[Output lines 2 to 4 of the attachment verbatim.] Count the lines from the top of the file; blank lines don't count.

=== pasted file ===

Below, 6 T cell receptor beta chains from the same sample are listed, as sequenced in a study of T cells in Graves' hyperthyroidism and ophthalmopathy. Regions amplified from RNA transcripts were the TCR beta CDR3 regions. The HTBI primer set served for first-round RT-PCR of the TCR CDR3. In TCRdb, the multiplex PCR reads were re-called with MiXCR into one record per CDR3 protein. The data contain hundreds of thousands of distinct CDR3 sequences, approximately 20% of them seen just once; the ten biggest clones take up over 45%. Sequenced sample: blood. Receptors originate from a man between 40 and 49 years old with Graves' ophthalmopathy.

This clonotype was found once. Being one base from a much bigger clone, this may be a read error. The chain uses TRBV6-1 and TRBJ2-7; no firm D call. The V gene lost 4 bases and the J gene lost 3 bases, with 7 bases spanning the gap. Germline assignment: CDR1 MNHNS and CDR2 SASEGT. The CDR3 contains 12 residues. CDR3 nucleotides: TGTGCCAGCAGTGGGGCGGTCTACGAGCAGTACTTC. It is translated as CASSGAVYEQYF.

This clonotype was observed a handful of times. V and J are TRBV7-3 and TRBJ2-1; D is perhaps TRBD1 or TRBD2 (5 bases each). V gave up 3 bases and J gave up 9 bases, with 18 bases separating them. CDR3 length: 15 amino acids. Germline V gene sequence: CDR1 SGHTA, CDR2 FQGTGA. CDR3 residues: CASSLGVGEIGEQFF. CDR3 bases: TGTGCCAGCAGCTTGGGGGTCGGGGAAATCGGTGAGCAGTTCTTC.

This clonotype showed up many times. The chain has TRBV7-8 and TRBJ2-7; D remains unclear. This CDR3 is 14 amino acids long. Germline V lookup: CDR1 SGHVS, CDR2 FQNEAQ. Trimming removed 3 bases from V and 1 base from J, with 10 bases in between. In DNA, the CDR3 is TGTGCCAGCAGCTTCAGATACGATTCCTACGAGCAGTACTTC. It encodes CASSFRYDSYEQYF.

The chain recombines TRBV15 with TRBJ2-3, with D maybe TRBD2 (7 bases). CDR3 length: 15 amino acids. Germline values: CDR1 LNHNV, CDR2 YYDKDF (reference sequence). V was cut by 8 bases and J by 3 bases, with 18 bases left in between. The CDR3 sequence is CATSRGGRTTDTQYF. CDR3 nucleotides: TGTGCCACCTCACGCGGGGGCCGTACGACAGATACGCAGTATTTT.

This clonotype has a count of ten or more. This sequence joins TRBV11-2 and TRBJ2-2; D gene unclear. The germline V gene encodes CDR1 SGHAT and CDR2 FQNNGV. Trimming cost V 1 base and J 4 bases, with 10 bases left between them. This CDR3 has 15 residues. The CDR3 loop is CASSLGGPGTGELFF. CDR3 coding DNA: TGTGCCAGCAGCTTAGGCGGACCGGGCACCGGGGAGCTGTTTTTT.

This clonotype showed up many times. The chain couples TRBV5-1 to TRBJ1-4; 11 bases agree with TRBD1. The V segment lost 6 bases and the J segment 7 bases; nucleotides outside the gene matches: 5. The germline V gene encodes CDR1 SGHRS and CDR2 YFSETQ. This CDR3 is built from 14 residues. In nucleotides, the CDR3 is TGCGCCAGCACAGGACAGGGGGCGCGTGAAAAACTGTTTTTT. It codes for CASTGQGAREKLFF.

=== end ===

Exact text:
This clonotype was found once. Being one base from a much bigger clone, this may be a read error. The chain uses TRBV6-1 and TRBJ2-7; no firm D call. The V gene lost 4 bases and the J gene lost 3 bases, with 7 bases spanning the gap. Germline assignment: CDR1 MNHNS and CDR2 SASEGT. The CDR3 contains 12 residues. CDR3 nucleotides: TGTGCCAGCAGTGGGGCGGTCTACGAGCAGTACTTC. It is translated as CASSGAVYEQYF.

This clonotype was observed a handful of times. V and J are TRBV7-3 and TRBJ2-1; D is perhaps TRBD1 or TRBD2 (5 bases each). V gave up 3 bases and J gave up 9 bases, with 18 bases separating them. CDR3 length: 15 amino acids. Germline V gene sequence: CDR1 SGHTA, CDR2 FQGTGA. CDR3 residues: CASSLGVGEIGEQFF. CDR3 bases: TGTGCCAGCAGCTTGGGGGTCGGGGAAATCGGTGAGCAGTTCTTC.

This clonotype showed up many times. The chain has TRBV7-8 and TRBJ2-7; D remains unclear. This CDR3 is 14 amino acids long. Germline V lookup: CDR1 SGHVS, CDR2 FQNEAQ. Trimming removed 3 bases from V and 1 base from J, with 10 bases in between. In DNA, the CDR3 is TGTGCCAGCAGCTTCAGATACGATTCCTACGAGCAGTACTTC. It encodes CASSFRYDSYEQYF.